How to Train Your Python: Part 23, the Argparse Module
Hello everyone. It's been a while since I've posted anything (with good reason). But, now that the digital dust has settled, it's time to be an adult about this. I will be continuing to post to Null Byte on a smaller scale, and will also fully participate in whatever communities Null Byte members branch into.
With that said, let's learn about a very useful module that I was unaware of for quite a while, argparse. This module allows us to take command line arguments simply and very effectively. Not only will it manage the arguments for us, it will generate a help page if something doesn't go right. This article is going to go step by step how to use argparse. So, let's get stared!
To kick things off, we need to import argparse like any other module:
Note that we've also set the interpreter path at the top.
Now that we've done this, we need to make the parser. This is what will handle our arguments. We can make a parser object by calling the .ArgumentParser() method out of argparse and storing it in a variable. Let's make our parser now:
Alright, now that we have our parser, we can get started adding arguments. Note that we've also added a description that will be printed in the generated help page.
If we're going to be parsing arguments, we'll need to make some arguments. We can add arguments to our parser by using the .add_argument() method on our parser.
We're going to be adding 3 arguments to our parser, and then we'll evaluate them. When we add arguments, we have multiple options for them. We will using three of them. We'll have an argument that will store a True/False value based on it's presence, an arguments that will store the value that follows it, and an argument that will increase a number for every time it's found. Now that we've discussed our arguments, let's take a look at the code:
Alright, let's break this down. We can see that we start by actually saying what we want the argument to be. We can have multiple flags/switches tied to the same argument. Here we've tied two flags to each argument.
After we give the flags, we specify help for the flag. This string will be printed as help for the flag when the help page is generated. After the help string, we set the action.
If we want to store whatever follows the flag, we use 'store', if we want to increment a counter, we use 'count', and if we want to store a True/False value, we use 'store_true' (Note that we can also use 'store_false').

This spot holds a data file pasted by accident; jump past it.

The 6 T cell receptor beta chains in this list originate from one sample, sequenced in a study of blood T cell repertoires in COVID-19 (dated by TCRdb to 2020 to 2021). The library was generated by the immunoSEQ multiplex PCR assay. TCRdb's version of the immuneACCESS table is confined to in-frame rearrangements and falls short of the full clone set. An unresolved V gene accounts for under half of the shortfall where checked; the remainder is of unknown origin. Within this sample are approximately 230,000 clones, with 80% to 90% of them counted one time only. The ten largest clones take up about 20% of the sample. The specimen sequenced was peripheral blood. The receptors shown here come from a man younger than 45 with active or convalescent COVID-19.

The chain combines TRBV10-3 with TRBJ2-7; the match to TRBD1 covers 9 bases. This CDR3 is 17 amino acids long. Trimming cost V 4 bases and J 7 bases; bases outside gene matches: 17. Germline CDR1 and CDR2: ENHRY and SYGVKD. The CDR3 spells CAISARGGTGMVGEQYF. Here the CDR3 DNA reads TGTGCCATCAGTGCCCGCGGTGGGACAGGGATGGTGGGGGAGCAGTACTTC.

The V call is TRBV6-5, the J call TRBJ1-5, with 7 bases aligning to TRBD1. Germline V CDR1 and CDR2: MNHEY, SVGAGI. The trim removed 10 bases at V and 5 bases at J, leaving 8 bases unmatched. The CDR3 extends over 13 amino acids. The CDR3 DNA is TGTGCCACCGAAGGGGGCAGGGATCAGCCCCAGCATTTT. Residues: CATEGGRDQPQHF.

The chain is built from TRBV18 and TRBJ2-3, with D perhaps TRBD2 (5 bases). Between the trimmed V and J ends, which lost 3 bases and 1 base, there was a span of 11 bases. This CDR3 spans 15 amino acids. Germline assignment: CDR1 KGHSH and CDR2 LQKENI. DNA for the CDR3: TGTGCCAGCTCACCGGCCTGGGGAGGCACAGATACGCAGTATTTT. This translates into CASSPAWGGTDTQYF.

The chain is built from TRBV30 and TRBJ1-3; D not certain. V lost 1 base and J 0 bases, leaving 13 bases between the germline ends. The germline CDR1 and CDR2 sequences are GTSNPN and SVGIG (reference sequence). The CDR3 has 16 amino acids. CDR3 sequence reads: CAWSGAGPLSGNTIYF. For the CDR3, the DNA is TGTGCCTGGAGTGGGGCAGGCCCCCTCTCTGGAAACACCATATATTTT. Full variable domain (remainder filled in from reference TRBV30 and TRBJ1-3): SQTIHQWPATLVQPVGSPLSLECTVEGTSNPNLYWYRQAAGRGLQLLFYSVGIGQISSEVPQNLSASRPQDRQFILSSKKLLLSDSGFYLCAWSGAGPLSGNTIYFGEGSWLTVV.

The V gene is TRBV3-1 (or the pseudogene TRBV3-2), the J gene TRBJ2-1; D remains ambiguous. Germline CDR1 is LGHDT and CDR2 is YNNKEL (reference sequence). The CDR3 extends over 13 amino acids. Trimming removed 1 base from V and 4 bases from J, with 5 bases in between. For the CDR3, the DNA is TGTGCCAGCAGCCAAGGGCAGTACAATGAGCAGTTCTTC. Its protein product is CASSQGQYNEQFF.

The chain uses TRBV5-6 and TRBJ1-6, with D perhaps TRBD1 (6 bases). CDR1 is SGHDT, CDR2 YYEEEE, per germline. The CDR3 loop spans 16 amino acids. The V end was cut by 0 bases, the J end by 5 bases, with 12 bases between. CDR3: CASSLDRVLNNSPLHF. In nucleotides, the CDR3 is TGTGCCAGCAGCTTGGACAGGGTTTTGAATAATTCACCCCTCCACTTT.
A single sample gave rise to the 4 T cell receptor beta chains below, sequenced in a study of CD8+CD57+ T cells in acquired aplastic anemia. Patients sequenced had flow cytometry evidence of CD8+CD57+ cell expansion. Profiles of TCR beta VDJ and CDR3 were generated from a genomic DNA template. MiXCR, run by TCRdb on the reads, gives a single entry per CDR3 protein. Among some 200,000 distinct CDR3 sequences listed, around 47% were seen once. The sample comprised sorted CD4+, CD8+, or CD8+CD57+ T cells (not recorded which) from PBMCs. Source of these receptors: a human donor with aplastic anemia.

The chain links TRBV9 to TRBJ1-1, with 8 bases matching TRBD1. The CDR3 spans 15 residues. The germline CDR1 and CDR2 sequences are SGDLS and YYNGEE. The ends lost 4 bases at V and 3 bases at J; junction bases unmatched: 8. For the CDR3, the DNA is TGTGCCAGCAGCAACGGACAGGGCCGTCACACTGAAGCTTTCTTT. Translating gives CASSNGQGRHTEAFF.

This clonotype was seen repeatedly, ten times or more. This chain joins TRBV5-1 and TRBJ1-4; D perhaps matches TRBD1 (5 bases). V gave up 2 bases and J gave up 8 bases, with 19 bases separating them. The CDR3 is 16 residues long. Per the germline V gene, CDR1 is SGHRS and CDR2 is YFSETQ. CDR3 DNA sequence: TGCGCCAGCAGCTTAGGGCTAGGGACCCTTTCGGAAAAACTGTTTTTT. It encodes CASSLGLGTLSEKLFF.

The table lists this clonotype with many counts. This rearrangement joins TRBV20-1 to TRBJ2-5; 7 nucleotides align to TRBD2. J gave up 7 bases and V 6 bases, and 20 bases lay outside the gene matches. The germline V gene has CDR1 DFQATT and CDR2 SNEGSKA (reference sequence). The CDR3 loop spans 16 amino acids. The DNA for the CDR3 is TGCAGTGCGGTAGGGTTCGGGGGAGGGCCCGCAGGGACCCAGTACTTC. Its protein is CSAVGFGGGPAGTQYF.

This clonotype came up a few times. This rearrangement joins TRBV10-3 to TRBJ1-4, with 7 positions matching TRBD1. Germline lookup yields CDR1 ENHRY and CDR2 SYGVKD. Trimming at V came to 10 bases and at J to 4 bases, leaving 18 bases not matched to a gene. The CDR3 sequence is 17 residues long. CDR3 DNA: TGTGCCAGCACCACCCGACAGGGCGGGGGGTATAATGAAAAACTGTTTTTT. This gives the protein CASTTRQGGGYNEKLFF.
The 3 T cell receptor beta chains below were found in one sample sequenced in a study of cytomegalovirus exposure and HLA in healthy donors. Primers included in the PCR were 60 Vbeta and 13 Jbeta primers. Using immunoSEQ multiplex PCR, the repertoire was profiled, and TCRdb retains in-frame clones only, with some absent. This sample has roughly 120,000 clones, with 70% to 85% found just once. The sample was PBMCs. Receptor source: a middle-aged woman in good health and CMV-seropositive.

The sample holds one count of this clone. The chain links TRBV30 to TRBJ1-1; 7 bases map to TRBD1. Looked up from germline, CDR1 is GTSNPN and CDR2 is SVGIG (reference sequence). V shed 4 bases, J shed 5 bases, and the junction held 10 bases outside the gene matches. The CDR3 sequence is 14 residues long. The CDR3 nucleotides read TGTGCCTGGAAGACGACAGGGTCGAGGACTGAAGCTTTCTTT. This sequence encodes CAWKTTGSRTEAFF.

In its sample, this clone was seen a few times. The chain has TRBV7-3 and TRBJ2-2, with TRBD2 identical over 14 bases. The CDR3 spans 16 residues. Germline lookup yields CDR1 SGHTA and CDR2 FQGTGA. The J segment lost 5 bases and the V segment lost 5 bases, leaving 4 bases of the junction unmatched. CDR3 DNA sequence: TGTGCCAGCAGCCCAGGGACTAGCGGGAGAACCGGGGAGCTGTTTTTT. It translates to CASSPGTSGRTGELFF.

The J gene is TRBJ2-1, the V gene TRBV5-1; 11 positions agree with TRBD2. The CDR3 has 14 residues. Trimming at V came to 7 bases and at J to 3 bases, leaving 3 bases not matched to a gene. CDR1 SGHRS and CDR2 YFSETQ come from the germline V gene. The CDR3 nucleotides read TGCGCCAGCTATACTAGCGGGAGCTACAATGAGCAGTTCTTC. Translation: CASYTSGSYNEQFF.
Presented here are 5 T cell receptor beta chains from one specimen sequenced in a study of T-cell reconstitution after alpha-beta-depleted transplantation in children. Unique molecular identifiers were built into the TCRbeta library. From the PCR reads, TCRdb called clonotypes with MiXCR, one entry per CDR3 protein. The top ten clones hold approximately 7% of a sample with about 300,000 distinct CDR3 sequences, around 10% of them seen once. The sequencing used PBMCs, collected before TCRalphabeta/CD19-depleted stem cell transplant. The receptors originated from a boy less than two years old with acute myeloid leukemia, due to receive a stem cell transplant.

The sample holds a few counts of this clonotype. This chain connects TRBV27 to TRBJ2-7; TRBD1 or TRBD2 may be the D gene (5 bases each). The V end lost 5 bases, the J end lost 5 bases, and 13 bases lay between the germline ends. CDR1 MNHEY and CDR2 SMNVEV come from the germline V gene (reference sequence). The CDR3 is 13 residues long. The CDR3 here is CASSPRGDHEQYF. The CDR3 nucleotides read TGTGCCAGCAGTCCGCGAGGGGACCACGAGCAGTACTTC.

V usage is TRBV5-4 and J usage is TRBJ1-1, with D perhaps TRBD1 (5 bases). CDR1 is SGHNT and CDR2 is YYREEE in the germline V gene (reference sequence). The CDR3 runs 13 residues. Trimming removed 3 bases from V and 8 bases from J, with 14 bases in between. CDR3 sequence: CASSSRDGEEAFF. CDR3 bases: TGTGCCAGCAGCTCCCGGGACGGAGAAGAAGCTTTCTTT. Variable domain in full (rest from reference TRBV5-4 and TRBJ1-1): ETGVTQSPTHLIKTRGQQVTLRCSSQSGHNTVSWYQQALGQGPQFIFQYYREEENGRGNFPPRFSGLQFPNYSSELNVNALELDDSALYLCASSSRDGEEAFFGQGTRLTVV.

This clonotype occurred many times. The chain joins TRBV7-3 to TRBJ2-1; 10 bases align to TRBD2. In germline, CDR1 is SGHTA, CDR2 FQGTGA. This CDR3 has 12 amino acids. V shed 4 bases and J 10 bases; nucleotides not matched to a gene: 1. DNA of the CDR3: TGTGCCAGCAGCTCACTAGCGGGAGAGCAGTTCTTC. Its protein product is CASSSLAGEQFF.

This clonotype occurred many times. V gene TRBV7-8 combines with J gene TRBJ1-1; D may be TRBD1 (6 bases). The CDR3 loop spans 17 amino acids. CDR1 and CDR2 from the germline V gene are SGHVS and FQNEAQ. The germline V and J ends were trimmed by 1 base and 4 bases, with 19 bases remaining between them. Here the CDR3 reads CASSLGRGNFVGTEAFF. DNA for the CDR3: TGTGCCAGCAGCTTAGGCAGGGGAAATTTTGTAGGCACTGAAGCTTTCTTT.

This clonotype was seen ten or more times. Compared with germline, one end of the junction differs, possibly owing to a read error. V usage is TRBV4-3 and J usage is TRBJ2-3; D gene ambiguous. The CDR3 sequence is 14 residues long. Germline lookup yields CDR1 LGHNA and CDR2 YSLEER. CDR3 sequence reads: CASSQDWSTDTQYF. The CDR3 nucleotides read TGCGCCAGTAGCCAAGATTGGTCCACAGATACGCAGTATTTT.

After we have the action sorted out, we set the default. This is the value it will hold if nothing is supplied for that flag, pretty simple. Finally, we set the dest. This is short for destination, and will be the name of the resulting variables when we finally parse the arguments.
We also parse our arguments. We do this by calling the .parse_args() method on our parser, and storing the return in the args variable. Now we can evaluate our arguments by calling args followed by the destination set in the argument.
Now that we have all that out of the way, we can evaluate that argument. (Side note: calling the logical operator "not" on a string or number will always return False, so using a double negative will return True, this helps us evaluate strings and integers as arguments)
We're just going to be printing different things based on what the user entered. Let's take a look at the code for this evaluation:
We can see here that all our evaluation really is just a bunch of if/else blocks that check the result of calling the 'not' operator on our arguments.
Now that we've seen how the arguments will be evaluated, we can test them to see if they work. First, let's take a look at the help page generated by argparse:
Alright, our help page looks good! Now, let's test our arguments, we're going to give them all at once now:
They work! Our arguments were successfully evaluated. Now that we've used them all, let's run it without using any of them:
Alright, our arguments are fully functional! There isn't really anything else to cover, so let's wrap this up, shall we?
We covered some very useful things here. Using argparse has made command line arguments 1,000,000 times easier for me personally, so I feel like it will help you all too! This module can be very useful when attempting to produce professional level scripts that are actually meant to be fully fleshed out and ultra-functional.
Thank you for reading!